Joint custody is the most common type of arrangement. But as is the case with so many legal matters, it’s more complicated than it initially appears. What this looks like in reality varies a great deal from case to case.
Here’s one example: a mother may have sole physical custody but share joint legal custody with the father. In this case, though the child lives full time with one parent, both have decision-making power when it comes to how the child is raised.
Joint custody usually involves the parents sharing both physical and legal custody. That, however, isn’t always the case. As in the example above, parents may share joint legal custody but not physical custody. Courts often combine various elements depending on the needs and particulars of a case.
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Joint Custody and Proximity
It may seem obvious, but joint custody works best when the parents live close to one another. This makes regular, practical hurdles much more manageable. Getting the kids from one house to another, from school to home to baseball practice and the rest, is much easier when it’s all in the same general area.
This also gives kids the opportunity to spend a significant amount of time with both parents.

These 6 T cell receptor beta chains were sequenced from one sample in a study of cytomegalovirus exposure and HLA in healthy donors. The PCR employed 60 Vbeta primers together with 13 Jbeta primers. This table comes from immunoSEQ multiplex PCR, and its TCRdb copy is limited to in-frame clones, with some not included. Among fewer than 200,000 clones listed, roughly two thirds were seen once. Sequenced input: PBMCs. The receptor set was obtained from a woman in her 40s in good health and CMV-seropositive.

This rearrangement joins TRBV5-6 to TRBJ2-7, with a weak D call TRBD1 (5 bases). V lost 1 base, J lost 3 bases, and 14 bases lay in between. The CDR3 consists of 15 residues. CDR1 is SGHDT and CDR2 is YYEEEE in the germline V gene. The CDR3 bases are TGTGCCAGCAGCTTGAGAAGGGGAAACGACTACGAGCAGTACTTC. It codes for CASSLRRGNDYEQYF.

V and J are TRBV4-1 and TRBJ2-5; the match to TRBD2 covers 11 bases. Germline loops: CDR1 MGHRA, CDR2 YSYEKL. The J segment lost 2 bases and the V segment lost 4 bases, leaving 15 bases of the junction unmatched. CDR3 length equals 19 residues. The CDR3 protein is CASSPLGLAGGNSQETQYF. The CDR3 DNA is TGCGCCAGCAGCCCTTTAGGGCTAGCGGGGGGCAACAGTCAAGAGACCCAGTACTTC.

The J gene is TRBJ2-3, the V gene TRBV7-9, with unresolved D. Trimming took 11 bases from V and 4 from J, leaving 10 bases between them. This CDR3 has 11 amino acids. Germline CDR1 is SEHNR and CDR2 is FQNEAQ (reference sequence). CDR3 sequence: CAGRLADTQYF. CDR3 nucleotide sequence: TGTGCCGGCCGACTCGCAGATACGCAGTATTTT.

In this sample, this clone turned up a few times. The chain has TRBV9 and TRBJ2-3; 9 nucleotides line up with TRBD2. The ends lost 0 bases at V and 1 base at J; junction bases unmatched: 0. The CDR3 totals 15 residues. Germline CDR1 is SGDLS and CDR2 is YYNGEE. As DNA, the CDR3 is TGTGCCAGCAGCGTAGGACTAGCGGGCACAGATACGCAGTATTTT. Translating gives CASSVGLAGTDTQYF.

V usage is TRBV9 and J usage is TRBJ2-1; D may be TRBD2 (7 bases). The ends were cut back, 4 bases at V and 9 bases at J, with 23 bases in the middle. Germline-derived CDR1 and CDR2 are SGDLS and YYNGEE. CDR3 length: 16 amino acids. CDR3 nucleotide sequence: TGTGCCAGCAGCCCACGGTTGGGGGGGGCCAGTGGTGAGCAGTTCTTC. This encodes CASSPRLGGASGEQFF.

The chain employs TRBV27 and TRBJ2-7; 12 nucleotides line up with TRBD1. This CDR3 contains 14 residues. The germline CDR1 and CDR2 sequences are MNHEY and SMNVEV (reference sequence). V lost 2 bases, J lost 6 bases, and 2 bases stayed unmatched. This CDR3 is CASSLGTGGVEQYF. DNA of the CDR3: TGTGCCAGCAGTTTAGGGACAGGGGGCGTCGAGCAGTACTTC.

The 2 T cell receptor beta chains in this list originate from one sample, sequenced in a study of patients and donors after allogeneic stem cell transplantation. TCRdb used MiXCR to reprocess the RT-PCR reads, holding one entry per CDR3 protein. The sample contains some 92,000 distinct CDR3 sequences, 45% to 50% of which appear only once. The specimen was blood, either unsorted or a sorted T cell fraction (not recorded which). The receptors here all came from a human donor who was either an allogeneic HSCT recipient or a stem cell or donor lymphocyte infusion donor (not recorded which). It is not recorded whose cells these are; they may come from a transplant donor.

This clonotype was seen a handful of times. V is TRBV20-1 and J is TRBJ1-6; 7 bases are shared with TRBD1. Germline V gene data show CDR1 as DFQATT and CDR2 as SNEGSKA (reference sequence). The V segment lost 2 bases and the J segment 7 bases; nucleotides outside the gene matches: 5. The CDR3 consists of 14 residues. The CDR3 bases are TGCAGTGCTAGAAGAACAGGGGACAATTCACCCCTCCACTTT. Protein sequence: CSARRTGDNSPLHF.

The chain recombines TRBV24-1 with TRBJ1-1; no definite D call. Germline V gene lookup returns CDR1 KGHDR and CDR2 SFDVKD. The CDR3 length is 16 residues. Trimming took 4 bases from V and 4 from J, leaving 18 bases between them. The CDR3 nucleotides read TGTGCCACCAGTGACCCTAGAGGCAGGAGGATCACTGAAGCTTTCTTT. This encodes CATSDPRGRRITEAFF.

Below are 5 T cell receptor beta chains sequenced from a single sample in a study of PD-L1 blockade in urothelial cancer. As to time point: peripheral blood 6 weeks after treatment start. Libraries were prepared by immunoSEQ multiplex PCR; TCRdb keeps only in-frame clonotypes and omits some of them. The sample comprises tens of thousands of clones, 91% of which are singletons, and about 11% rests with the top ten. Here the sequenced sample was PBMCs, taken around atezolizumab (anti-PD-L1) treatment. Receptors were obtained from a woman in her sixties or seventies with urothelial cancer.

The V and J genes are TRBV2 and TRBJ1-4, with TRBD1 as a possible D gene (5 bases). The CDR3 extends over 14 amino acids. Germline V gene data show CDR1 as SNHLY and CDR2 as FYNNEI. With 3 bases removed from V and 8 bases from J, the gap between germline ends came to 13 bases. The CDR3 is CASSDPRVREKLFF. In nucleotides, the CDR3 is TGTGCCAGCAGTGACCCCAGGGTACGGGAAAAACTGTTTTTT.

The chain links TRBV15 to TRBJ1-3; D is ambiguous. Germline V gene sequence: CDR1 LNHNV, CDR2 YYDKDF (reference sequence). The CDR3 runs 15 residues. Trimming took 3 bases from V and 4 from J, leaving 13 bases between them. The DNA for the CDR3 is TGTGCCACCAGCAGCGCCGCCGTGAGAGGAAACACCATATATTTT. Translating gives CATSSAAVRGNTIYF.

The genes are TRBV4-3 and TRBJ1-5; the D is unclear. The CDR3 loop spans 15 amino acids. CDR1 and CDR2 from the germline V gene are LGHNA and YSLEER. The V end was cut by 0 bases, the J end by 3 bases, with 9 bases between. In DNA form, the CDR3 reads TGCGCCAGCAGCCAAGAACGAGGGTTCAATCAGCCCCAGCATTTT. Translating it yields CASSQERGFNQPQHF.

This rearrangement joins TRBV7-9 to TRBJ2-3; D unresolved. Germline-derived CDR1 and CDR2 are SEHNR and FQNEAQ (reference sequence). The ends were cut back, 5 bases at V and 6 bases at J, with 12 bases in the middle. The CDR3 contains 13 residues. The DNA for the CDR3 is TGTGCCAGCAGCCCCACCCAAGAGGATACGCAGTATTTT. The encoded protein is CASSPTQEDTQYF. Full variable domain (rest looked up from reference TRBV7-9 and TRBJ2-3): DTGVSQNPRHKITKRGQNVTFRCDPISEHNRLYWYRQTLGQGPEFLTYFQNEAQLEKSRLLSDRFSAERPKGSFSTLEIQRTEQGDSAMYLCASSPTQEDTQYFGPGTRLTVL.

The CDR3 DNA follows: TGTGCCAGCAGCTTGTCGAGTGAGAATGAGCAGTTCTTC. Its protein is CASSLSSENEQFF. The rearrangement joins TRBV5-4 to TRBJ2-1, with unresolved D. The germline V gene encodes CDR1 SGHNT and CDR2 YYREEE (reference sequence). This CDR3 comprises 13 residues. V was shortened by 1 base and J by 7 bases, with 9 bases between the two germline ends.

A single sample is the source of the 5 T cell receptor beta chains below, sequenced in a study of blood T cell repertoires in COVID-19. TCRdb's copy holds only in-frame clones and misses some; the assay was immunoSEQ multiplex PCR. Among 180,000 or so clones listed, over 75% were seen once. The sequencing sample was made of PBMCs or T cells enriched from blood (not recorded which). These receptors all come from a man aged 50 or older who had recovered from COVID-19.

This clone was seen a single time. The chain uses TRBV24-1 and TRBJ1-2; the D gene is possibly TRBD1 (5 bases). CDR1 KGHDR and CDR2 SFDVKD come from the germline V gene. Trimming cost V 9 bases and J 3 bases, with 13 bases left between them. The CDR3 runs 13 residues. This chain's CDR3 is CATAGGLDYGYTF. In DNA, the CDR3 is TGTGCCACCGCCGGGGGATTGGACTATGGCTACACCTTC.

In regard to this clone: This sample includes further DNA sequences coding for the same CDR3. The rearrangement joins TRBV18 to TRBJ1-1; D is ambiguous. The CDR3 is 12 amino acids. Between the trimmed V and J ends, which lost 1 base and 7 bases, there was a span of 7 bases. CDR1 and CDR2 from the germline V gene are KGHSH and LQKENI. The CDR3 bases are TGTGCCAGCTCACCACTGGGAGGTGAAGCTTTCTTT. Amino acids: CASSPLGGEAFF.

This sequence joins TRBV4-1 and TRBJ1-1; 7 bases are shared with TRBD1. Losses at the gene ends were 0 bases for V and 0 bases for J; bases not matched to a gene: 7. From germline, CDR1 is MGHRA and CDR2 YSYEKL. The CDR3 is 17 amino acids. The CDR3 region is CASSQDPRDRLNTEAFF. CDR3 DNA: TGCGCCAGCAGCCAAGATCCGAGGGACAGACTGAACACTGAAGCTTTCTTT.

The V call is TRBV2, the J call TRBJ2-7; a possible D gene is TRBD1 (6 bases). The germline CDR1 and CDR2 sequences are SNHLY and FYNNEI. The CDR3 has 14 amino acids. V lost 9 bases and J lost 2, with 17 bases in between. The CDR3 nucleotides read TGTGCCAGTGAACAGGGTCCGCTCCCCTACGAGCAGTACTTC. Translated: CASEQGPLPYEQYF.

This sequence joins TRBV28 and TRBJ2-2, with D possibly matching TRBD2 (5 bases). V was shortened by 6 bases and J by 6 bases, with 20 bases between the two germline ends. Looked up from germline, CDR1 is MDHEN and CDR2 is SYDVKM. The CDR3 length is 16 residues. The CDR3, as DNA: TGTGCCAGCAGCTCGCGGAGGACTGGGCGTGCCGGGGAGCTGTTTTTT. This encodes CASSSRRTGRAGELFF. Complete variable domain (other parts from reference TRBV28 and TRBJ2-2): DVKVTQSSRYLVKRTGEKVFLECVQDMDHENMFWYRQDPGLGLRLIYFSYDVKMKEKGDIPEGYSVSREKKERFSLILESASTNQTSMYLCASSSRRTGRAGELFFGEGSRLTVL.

Complications arise the greater the distance. It’s one thing to go from Queen Anne to Eastlake, but another to go from Seattle to Tacoma or Olympia. In a case like that, kids may spend the week with one parent while splitting weekends and holidays between two homes. That’s a common arrangement.
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Upsides and Downsides
The greatest benefit of joint custody is that it keeps both parents involved in a child’s life in a major way. As said earlier, the court generally views that as the best-case scenario. This helps maintain parent-child bonds and allows these relationships the chance to continue to develop.
It also puts the responsibility for raising the child on both parents. One parent doesn’t wind up stuck making all the difficult choices and doing all the hard work.
There are, of course, drawbacks to joint custody. Co-parenting presents a number of potential issues.
Even if your split was amicable, you may not want to see your ex on a regular basis. But if you share parenting responsibilities and residential time, that’s an unfortunate reality. Frequent contact and communication, while necessary, may lead to friction or conflict or bring up old hurt feelings.
Practical concerns can also cause problems. Even if it’s only across town, shuttling the kids back and forth takes time. Creating a schedule, and sticking to it, can be stressful, for the parents and the kids. Depending on the circumstances, one parent may feel that he or she puts in more time, effort, money, or emotion, which can also lead to strife.
Though joint custody may be difficult, consider the alternative. This way you get to stay a big part of your child’s life. That’s better for them and it’s better for you. It may be tough to work past some issues, but remember to focus on the best interests of your kids. This is more about them than about you, and it’s important not to lose sight of that fact.
Editor’s Note: This is an updated version of an earlier article.